The middle-aged champion gymnast
It has been a meteoric and unexpected rise from the comfort of my sofa but, against all the odds, I have somehow become a Scottish gymnastics champion.
I can't quite believe it, because I am a 43-year-old mum-of-three. And until eight months ago, I hadn't taken part in any regular physical exercise for 10 years.
But on Sunday, after two months of training, and in full view of the public, I wore a sparkly leotard, and danced and tumbled my way round a gymnasium.
It seems so preposterous - particularly the leotard. But it happened. Me, on a podium, with a gold medal around my neck after winning Women's Artistic Gymnastics Novice in the 17th Pat English Scottish Formers Championships.
Admittedly there were no other competitors in the over-40s novice category. I could have tramped around the mat dressed as a pantomime horse and still won.
But this is a mere detail for me. I have achieved my sporting career highlight - long after I had forgotten I actually had a sporty side.
I was one of those girls at school who relished cross-country running around the rugby fields. I enjoyed getting up early on cold Saturdays for hockey games played on unforgiving blaes pitches.
And outside school, for three years I trained three times a week at a local gymnastics club, before switching my passion and time to ballet for another five years.
But after I left school, my sporting career pretty much fell off a cliff.
When the hare-brained idea of entering an adults gymnastics competition recently entered my mind - I thought it would be a story focused on experiencing the joys of glory long after I believed possible.
What I didn't expect to find is that the actual highs have come from having a new hobby.
Kids seem to instinctively treat sports as hobbies. But as an adult, keeping active can start to feel like an unnecessary evil.
I entered a whole new world when I took up gymnastics, and initially I wasn't sure I would fit in.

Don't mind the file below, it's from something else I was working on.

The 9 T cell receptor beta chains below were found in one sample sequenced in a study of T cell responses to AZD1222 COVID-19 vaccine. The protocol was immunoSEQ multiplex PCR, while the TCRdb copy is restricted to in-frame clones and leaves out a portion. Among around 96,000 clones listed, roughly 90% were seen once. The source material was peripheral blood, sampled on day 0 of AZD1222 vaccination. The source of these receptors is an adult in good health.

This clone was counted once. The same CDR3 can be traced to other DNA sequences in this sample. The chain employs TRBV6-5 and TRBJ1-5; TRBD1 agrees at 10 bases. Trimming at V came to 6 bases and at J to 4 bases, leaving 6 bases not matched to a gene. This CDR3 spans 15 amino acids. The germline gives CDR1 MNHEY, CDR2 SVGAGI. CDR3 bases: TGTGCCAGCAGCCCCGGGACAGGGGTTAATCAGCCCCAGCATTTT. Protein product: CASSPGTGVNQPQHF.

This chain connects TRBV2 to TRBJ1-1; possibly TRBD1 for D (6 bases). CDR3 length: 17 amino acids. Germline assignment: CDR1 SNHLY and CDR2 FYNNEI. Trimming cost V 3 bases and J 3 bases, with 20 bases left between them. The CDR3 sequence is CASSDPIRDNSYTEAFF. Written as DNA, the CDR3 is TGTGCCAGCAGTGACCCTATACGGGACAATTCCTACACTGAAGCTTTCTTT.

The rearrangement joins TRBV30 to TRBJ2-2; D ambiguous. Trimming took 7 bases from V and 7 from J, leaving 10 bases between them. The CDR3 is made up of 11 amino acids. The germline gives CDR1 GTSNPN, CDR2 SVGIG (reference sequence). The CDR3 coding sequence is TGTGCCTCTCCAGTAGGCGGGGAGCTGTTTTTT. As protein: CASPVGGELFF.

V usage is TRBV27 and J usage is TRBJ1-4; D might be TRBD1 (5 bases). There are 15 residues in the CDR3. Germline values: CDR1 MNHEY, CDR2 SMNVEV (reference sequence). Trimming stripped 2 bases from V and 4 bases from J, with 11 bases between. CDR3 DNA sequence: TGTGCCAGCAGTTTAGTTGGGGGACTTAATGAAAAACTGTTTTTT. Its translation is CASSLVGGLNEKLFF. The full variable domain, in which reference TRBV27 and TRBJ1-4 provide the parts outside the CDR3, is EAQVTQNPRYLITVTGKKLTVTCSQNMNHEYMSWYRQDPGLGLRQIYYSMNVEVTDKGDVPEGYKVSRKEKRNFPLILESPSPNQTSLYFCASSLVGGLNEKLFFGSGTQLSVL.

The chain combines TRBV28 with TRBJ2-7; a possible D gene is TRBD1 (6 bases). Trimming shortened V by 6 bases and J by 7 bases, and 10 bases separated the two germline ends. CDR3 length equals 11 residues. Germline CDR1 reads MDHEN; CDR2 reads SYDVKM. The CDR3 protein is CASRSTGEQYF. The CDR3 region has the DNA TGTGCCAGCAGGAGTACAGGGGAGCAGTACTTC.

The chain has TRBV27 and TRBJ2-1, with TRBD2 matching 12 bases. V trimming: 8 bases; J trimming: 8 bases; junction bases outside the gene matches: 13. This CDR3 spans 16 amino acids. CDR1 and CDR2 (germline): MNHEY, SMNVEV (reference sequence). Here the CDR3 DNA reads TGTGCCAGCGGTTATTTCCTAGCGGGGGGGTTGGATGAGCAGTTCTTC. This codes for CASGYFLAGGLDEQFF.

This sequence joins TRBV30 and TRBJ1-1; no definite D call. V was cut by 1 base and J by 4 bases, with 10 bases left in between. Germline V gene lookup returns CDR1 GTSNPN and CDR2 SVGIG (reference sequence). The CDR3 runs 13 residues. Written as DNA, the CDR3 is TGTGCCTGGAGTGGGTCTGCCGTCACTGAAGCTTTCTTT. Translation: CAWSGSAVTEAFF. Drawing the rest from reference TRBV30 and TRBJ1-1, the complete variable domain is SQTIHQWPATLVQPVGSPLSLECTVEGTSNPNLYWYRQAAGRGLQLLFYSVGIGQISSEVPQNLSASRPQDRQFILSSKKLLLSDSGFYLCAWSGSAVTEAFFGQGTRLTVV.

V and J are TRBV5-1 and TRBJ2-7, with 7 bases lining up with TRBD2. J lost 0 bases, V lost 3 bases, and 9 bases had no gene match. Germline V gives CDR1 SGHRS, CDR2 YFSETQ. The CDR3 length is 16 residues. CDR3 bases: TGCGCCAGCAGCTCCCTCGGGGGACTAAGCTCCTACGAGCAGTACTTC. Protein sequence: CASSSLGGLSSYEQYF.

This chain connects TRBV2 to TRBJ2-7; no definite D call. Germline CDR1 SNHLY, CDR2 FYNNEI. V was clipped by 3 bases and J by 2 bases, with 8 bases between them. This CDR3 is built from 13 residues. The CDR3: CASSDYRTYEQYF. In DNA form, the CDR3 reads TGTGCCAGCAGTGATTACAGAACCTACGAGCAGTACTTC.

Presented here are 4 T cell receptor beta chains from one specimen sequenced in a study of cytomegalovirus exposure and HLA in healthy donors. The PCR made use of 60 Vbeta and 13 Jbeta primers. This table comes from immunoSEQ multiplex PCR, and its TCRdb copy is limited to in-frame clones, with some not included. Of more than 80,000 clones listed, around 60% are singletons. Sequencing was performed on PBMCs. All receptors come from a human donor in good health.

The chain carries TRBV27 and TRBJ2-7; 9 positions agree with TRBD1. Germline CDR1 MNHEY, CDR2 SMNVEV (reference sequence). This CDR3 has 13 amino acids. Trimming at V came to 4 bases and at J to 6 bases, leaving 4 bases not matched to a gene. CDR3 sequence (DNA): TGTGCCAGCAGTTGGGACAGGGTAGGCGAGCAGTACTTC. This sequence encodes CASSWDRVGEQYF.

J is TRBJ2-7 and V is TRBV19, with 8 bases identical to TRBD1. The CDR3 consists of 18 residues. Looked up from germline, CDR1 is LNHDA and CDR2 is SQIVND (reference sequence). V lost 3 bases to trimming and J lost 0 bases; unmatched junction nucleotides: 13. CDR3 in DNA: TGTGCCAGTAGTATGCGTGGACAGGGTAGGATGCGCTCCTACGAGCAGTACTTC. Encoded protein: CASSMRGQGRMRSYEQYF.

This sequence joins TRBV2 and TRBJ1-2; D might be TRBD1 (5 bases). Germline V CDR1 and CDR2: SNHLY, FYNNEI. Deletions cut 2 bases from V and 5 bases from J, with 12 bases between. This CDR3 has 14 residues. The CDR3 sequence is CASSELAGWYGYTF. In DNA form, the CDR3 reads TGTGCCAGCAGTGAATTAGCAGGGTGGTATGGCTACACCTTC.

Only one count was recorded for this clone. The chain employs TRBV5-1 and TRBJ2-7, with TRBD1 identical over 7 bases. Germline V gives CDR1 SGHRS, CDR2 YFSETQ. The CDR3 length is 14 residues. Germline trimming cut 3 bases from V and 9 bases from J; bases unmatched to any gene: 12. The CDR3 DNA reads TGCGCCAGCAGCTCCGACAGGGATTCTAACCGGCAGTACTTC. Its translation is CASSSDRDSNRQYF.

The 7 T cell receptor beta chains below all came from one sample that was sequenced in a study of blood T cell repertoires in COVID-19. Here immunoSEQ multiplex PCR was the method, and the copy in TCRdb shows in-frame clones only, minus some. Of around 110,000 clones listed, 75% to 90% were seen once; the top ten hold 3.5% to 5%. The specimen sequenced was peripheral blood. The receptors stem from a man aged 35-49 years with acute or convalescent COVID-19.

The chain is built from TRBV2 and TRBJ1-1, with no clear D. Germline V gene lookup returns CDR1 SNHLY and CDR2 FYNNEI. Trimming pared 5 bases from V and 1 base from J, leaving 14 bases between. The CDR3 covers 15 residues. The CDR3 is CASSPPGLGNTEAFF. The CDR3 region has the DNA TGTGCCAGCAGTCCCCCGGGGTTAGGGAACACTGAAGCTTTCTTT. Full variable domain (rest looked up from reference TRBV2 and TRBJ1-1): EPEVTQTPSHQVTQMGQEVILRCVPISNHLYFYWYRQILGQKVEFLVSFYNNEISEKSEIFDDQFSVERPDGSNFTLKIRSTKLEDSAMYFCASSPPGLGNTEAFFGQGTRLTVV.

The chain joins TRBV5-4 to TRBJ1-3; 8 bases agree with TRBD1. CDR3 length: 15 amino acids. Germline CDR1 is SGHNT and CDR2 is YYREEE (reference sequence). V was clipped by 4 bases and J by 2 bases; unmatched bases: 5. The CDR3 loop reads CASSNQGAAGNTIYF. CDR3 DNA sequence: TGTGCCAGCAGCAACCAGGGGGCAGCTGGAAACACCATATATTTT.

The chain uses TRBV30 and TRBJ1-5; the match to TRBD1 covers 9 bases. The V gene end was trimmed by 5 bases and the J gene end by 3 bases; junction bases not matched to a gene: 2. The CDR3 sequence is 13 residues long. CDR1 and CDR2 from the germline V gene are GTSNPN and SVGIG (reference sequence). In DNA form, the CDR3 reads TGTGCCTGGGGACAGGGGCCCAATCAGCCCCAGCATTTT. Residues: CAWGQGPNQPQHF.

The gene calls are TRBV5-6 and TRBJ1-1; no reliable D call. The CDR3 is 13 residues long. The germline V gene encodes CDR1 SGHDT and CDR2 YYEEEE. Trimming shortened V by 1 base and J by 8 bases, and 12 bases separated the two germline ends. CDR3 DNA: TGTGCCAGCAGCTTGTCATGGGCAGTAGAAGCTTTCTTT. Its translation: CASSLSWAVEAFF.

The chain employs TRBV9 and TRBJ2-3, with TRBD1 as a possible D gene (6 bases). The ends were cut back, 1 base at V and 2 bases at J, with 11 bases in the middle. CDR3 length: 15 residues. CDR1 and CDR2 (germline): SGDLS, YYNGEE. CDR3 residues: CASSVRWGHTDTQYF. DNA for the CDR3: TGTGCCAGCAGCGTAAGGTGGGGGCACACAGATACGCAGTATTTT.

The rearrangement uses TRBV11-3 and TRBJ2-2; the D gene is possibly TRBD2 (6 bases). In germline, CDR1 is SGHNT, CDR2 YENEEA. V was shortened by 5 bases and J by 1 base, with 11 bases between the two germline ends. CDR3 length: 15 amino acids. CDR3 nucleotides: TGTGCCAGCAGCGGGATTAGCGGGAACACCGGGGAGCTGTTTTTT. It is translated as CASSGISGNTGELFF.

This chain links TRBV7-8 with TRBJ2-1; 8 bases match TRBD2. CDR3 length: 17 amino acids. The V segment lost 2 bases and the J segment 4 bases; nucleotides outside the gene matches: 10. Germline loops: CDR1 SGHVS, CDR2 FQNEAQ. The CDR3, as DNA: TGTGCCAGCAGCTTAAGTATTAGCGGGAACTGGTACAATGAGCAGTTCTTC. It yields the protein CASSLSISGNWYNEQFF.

Luckily my friend Nicola, a lapsed gymnast and fellow mum, persuaded me to persevere.
And thankfully, the gymnastics/parkour/martial arts freestyle folk at our local gymnastic club's adult sessions didn't laugh at the sight of two middle-aged women practising forward-rolls and cartwheels.
Anyway, 60-year-old Peter Duncan (the action man of Blue Peter during my childhood) had already demonstrated that it was not too late for me to take up gymnastics.
The former children's TV presenter recently took part in the BBC's celebrity Tumble programme.
My new world kept getting bigger. Peter Duncan's Tumble partner, Kate McWilliam, turned out to be a coach at a couple of classes I attended at a local circus school.
Then my daughter's gymnastics club let me and my friend Nicola use their gym a couple of times to practise our floor routines, and one of the coaches helped me develop my skills.
And hobbies, it turns out, don't stop at the gym door, they spill out into pubs and restaurants for obligatory nights out (and medal celebrations).
Of course, the journey to that podium moment has been about developing my strength and flexibility and overcoming fear when trying new tumbles.
But it's also been about discovering a ready-made community, which reaches out with help, support and enthusiasm to new recruits who "get" their passion.
As for my daughters, they seem completely unfazed about me doing gymnastics. I may have unwittingly led them to believe that sport is a fun and integral part of life, and not some metaphorical ogre that adults must fight.
I'll take the gold medal for that alone!
If you want to try gymnastics have a look at the Get Inspired page on the sport.